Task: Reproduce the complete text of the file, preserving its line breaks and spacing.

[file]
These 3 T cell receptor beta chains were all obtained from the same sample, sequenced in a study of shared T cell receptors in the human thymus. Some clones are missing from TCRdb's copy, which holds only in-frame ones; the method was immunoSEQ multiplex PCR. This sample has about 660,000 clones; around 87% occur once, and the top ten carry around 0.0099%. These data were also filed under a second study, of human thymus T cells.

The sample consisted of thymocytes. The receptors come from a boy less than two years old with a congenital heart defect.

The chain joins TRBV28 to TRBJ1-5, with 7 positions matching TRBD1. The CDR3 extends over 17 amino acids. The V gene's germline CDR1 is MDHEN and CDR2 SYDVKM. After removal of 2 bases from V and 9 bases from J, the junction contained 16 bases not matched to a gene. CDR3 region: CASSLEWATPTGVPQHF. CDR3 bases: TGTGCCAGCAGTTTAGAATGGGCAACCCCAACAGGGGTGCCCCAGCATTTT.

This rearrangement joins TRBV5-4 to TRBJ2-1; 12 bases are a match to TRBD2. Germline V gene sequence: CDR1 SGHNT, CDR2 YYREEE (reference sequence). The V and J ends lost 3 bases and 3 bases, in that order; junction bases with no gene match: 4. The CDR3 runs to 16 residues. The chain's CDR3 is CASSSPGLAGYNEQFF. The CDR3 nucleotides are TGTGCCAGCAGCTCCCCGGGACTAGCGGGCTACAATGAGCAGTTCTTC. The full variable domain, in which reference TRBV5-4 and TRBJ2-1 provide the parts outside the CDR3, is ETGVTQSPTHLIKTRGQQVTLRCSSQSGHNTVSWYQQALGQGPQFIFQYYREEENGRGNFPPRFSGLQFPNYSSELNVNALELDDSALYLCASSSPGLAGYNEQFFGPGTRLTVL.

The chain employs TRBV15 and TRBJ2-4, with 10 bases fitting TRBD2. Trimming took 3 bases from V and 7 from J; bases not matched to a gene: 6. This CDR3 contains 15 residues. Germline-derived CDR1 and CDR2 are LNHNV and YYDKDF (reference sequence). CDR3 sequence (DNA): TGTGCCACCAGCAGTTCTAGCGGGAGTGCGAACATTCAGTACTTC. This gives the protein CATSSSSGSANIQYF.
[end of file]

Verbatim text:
These 3 T cell receptor beta chains were all obtained from the same sample, sequenced in a study of shared T cell receptors in the human thymus. Some clones are missing from TCRdb's copy, which holds only in-frame ones; the method was immunoSEQ multiplex PCR. This sample has about 660,000 clones; around 87% occur once, and the top ten carry around 0.0099%. These data were also filed under a second study, of human thymus T cells.

The sample consisted of thymocytes. The receptors come from a boy less than two years old with a congenital heart defect.

The chain joins TRBV28 to TRBJ1-5, with 7 positions matching TRBD1. The CDR3 extends over 17 amino acids. The V gene's germline CDR1 is MDHEN and CDR2 SYDVKM. After removal of 2 bases from V and 9 bases from J, the junction contained 16 bases not matched to a gene. CDR3 region: CASSLEWATPTGVPQHF. CDR3 bases: TGTGCCAGCAGTTTAGAATGGGCAACCCCAACAGGGGTGCCCCAGCATTTT.

This rearrangement joins TRBV5-4 to TRBJ2-1; 12 bases are a match to TRBD2. Germline V gene sequence: CDR1 SGHNT, CDR2 YYREEE (reference sequence). The V and J ends lost 3 bases and 3 bases, in that order; junction bases with no gene match: 4. The CDR3 runs to 16 residues. The chain's CDR3 is CASSSPGLAGYNEQFF. The CDR3 nucleotides are TGTGCCAGCAGCTCCCCGGGACTAGCGGGCTACAATGAGCAGTTCTTC. The full variable domain, in which reference TRBV5-4 and TRBJ2-1 provide the parts outside the CDR3, is ETGVTQSPTHLIKTRGQQVTLRCSSQSGHNTVSWYQQALGQGPQFIFQYYREEENGRGNFPPRFSGLQFPNYSSELNVNALELDDSALYLCASSSPGLAGYNEQFFGPGTRLTVL.

The chain employs TRBV15 and TRBJ2-4, with 10 bases fitting TRBD2. Trimming took 3 bases from V and 7 from J; bases not matched to a gene: 6. This CDR3 contains 15 residues. Germline-derived CDR1 and CDR2 are LNHNV and YYDKDF (reference sequence). CDR3 sequence (DNA): TGTGCCACCAGCAGTTCTAGCGGGAGTGCGAACATTCAGTACTTC. This gives the protein CATSSSSGSANIQYF.